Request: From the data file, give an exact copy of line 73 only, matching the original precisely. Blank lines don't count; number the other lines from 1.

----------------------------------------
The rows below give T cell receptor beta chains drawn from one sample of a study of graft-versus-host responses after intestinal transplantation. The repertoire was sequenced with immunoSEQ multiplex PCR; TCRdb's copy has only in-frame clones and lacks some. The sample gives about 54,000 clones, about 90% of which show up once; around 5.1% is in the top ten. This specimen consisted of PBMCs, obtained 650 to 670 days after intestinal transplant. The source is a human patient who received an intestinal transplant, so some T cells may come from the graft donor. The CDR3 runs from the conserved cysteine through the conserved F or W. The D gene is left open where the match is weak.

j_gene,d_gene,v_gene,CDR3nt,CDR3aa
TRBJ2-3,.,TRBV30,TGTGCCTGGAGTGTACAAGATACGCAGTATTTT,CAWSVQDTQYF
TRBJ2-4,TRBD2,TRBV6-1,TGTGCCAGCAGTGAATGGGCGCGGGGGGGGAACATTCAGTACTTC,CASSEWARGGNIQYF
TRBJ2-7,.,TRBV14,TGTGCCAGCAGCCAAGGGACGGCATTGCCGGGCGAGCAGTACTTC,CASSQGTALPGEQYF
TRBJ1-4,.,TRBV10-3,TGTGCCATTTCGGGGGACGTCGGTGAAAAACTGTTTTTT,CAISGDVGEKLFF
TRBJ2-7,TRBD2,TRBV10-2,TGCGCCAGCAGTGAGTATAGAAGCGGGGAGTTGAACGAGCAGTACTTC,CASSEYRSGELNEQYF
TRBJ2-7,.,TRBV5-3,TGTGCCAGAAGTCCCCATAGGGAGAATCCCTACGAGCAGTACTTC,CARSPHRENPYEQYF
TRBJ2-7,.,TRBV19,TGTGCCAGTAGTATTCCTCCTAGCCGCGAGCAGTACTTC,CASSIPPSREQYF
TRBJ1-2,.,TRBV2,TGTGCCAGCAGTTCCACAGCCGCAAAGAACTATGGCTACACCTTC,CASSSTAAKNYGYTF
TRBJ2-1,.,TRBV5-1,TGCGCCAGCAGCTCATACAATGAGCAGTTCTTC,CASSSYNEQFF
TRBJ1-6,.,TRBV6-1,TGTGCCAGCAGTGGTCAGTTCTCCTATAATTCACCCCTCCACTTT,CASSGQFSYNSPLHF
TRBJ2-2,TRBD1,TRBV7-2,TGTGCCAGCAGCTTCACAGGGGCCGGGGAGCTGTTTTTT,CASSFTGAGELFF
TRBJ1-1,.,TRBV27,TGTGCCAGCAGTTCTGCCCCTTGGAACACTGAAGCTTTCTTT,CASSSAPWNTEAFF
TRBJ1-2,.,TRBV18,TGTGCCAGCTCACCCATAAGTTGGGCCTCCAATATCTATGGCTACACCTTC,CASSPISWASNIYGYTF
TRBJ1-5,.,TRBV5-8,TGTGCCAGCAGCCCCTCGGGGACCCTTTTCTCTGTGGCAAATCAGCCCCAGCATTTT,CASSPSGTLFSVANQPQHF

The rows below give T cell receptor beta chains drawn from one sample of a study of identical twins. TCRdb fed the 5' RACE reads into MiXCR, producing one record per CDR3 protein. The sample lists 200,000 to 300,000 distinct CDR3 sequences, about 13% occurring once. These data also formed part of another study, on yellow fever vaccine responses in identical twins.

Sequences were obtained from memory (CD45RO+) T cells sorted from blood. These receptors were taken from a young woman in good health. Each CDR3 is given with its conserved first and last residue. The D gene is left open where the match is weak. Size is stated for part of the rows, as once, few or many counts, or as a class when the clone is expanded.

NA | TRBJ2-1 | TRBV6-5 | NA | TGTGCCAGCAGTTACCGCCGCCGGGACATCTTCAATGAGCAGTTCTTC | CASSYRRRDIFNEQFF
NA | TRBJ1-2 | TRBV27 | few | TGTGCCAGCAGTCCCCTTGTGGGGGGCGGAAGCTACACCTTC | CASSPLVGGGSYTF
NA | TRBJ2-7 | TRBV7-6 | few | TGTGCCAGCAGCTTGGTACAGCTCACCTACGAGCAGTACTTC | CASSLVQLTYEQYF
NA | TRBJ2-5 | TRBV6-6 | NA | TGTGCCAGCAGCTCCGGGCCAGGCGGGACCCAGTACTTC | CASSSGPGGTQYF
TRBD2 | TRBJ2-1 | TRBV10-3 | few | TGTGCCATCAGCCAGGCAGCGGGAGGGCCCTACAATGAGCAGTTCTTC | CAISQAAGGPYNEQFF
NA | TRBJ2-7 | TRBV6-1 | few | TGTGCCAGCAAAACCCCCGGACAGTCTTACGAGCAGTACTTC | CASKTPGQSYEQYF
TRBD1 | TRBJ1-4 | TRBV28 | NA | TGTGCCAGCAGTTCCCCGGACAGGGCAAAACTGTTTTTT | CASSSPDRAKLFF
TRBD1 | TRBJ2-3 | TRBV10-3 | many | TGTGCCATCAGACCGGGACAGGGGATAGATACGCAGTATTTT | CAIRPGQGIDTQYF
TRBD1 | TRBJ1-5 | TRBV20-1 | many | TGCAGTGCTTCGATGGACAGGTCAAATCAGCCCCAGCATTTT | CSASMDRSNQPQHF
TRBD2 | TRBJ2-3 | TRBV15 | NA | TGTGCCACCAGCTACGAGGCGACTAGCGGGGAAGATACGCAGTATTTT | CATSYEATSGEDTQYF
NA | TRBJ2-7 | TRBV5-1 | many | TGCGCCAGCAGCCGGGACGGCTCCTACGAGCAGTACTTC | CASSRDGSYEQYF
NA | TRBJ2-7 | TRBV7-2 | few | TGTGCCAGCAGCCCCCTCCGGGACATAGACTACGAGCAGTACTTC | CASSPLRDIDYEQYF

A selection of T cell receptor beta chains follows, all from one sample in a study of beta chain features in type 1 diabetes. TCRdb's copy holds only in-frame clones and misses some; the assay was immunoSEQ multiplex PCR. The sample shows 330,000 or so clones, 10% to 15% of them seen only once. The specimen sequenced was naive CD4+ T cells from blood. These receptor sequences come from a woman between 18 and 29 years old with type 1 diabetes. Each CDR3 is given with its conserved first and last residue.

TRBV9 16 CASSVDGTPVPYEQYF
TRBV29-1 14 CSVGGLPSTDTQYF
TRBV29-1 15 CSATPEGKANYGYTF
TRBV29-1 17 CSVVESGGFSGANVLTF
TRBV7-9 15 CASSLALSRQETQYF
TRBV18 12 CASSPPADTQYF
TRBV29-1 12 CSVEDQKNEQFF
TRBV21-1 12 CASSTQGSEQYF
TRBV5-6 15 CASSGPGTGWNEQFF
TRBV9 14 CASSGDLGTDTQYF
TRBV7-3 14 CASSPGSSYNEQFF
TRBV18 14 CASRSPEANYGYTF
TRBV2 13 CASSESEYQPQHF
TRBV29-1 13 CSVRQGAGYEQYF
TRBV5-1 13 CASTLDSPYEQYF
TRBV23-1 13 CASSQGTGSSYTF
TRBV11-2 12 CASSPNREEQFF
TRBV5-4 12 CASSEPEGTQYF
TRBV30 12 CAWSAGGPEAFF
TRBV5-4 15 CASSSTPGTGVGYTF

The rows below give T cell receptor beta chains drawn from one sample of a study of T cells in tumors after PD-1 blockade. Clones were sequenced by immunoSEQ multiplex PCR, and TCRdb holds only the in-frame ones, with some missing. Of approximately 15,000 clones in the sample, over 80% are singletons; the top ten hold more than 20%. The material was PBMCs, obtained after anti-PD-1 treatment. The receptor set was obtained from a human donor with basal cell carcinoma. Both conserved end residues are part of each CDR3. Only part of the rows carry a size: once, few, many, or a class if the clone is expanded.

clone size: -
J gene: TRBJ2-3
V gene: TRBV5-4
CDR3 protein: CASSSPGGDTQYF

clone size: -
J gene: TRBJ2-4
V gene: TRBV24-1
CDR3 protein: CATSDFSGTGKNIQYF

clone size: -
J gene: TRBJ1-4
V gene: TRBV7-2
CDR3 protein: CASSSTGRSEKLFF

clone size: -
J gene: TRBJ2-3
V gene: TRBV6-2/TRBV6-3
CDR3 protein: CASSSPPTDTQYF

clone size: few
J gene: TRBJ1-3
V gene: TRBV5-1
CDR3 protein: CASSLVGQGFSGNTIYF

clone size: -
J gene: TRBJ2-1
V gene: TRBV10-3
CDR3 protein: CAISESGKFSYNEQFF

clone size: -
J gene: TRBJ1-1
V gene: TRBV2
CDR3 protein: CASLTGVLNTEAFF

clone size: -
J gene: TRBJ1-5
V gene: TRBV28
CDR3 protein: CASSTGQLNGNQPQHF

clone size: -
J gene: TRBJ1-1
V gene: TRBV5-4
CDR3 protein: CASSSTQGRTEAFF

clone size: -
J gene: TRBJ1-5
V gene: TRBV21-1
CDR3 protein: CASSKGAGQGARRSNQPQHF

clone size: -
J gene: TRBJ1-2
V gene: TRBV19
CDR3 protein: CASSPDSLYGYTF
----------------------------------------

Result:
clone size: -